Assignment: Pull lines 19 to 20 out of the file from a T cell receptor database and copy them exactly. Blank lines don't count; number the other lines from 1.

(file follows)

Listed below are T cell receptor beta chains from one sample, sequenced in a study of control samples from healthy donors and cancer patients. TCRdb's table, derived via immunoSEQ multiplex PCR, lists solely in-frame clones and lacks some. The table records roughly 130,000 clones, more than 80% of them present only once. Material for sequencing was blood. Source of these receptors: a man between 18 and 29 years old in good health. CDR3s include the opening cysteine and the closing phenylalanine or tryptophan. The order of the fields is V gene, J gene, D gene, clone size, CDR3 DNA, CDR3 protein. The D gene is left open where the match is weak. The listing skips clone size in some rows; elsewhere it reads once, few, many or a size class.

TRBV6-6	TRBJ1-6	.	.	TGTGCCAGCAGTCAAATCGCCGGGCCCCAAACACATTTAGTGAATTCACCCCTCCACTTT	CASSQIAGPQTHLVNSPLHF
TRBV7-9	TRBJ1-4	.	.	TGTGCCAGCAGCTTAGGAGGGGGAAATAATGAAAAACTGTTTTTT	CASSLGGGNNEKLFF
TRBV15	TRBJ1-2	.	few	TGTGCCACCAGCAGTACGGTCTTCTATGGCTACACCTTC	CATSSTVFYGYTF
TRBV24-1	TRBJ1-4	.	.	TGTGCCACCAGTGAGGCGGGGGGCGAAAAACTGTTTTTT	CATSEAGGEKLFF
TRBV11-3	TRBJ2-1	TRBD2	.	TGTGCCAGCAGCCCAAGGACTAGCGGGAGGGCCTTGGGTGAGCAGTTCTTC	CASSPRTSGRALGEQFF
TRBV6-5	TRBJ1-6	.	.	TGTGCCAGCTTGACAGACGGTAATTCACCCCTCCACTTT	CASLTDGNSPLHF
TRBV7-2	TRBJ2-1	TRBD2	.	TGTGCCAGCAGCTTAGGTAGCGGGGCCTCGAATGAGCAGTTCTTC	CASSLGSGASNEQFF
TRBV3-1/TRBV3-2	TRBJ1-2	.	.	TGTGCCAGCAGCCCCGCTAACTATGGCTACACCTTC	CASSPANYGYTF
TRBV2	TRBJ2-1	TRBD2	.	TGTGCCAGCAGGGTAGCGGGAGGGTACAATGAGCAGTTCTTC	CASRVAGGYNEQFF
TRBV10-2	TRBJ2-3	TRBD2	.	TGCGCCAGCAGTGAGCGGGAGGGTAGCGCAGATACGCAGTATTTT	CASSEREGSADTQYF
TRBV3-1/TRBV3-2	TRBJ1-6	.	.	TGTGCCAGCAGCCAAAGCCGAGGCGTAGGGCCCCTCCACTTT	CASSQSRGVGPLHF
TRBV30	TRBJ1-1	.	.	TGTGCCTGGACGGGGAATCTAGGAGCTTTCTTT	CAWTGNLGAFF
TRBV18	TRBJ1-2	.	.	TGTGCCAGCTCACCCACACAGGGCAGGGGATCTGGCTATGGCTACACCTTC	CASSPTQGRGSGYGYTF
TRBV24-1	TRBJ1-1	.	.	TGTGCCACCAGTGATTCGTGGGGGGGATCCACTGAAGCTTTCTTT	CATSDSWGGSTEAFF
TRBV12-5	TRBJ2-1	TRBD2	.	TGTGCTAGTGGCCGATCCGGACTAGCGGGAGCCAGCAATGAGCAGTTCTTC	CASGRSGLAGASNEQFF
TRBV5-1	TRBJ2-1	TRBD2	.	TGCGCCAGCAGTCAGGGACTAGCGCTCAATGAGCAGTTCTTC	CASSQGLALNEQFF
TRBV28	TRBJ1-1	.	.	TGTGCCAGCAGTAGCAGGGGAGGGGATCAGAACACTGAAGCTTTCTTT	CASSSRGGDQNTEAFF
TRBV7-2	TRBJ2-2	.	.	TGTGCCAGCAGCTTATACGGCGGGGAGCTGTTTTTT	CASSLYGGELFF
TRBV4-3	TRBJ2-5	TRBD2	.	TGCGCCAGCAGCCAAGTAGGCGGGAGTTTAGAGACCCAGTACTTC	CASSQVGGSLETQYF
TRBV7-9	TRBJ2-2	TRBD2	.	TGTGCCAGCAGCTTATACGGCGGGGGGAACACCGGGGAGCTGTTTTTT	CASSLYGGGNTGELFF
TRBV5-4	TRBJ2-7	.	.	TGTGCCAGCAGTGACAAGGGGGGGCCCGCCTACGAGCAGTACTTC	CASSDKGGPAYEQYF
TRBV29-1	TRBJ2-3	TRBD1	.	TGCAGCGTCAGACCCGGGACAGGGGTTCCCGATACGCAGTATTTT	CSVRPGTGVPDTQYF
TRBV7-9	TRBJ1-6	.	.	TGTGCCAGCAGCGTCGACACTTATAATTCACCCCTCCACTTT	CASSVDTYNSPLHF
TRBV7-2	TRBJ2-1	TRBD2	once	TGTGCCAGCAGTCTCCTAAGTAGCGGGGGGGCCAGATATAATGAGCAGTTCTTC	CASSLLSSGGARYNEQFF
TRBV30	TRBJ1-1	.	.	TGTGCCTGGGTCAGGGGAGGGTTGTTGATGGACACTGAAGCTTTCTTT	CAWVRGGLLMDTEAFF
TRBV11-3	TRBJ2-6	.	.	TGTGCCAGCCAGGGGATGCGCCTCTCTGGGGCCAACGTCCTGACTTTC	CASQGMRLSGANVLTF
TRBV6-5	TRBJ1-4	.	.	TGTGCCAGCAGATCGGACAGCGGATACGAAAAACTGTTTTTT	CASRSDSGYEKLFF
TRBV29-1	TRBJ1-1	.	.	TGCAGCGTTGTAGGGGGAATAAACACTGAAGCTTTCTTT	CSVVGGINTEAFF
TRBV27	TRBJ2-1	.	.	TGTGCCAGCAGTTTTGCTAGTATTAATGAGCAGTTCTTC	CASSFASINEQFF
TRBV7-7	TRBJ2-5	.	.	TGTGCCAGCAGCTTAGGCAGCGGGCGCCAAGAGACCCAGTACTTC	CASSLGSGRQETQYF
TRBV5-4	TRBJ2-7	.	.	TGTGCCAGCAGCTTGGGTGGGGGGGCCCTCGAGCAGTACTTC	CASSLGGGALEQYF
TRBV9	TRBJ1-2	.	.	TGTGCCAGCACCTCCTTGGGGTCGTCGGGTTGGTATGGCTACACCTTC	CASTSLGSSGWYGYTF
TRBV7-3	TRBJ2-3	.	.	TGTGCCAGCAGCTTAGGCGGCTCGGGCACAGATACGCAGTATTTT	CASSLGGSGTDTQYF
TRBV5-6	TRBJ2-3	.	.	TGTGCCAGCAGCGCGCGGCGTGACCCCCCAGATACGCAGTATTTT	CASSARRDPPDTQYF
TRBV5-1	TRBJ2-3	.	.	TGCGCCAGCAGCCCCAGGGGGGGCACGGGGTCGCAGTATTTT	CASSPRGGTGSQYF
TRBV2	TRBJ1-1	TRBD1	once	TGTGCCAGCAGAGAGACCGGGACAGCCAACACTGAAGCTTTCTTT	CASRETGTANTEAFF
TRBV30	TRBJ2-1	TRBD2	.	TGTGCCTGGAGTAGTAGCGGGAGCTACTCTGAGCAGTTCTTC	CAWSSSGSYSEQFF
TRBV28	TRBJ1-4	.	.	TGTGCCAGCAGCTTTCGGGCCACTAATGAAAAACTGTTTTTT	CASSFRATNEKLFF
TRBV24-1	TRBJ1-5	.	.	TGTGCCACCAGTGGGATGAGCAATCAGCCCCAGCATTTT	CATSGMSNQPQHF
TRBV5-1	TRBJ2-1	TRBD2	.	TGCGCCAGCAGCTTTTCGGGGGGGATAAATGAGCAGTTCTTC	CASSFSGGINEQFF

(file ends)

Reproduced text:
TRBV7-2	TRBJ2-2	.	.	TGTGCCAGCAGCTTATACGGCGGGGAGCTGTTTTTT	CASSLYGGELFF
TRBV4-3	TRBJ2-5	TRBD2	.	TGCGCCAGCAGCCAAGTAGGCGGGAGTTTAGAGACCCAGTACTTC	CASSQVGGSLETQYF